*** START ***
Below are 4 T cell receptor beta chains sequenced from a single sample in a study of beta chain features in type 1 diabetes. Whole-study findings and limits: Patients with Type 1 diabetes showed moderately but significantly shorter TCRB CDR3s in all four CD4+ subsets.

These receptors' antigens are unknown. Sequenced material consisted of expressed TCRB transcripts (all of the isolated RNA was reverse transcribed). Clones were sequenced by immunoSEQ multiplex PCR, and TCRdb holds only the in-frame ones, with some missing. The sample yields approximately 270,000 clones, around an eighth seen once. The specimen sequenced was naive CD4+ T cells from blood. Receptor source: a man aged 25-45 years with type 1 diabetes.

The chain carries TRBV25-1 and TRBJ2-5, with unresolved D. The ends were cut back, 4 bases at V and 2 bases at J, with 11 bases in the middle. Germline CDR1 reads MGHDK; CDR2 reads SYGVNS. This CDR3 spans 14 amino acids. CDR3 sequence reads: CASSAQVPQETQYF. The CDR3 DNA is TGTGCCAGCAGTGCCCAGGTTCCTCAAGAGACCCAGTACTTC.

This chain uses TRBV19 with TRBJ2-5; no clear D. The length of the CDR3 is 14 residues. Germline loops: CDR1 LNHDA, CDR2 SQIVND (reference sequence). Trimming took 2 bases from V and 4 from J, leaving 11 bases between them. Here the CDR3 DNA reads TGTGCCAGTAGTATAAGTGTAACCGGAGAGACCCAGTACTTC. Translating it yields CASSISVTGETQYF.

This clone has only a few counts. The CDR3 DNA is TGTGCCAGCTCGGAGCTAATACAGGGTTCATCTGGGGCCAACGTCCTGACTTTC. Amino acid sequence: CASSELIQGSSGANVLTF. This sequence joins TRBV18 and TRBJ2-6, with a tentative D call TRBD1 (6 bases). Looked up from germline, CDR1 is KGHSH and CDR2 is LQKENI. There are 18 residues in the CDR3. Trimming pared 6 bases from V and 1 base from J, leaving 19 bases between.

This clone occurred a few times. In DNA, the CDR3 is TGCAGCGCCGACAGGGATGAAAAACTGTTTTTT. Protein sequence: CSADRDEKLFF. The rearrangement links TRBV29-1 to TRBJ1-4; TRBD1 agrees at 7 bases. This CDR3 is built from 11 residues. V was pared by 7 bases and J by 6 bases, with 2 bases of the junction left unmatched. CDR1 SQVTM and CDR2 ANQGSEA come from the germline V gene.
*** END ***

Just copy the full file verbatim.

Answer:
Below are 4 T cell receptor beta chains sequenced from a single sample in a study of beta chain features in type 1 diabetes. Whole-study findings and limits: Patients with Type 1 diabetes showed moderately but significantly shorter TCRB CDR3s in all four CD4+ subsets.

These receptors' antigens are unknown. Sequenced material consisted of expressed TCRB transcripts (all of the isolated RNA was reverse transcribed). Clones were sequenced by immunoSEQ multiplex PCR, and TCRdb holds only the in-frame ones, with some missing. The sample yields approximately 270,000 clones, around an eighth seen once. The specimen sequenced was naive CD4+ T cells from blood. Receptor source: a man aged 25-45 years with type 1 diabetes.

The chain carries TRBV25-1 and TRBJ2-5, with unresolved D. The ends were cut back, 4 bases at V and 2 bases at J, with 11 bases in the middle. Germline CDR1 reads MGHDK; CDR2 reads SYGVNS. This CDR3 spans 14 amino acids. CDR3 sequence reads: CASSAQVPQETQYF. The CDR3 DNA is TGTGCCAGCAGTGCCCAGGTTCCTCAAGAGACCCAGTACTTC.

This chain uses TRBV19 with TRBJ2-5; no clear D. The length of the CDR3 is 14 residues. Germline loops: CDR1 LNHDA, CDR2 SQIVND (reference sequence). Trimming took 2 bases from V and 4 from J, leaving 11 bases between them. Here the CDR3 DNA reads TGTGCCAGTAGTATAAGTGTAACCGGAGAGACCCAGTACTTC. Translating it yields CASSISVTGETQYF.

This clone has only a few counts. The CDR3 DNA is TGTGCCAGCTCGGAGCTAATACAGGGTTCATCTGGGGCCAACGTCCTGACTTTC. Amino acid sequence: CASSELIQGSSGANVLTF. This sequence joins TRBV18 and TRBJ2-6, with a tentative D call TRBD1 (6 bases). Looked up from germline, CDR1 is KGHSH and CDR2 is LQKENI. There are 18 residues in the CDR3. Trimming pared 6 bases from V and 1 base from J, leaving 19 bases between.

This clone occurred a few times. In DNA, the CDR3 is TGCAGCGCCGACAGGGATGAAAAACTGTTTTTT. Protein sequence: CSADRDEKLFF. The rearrangement links TRBV29-1 to TRBJ1-4; TRBD1 agrees at 7 bases. This CDR3 is built from 11 residues. V was pared by 7 bases and J by 6 bases, with 2 bases of the junction left unmatched. CDR1 SQVTM and CDR2 ANQGSEA come from the germline V gene.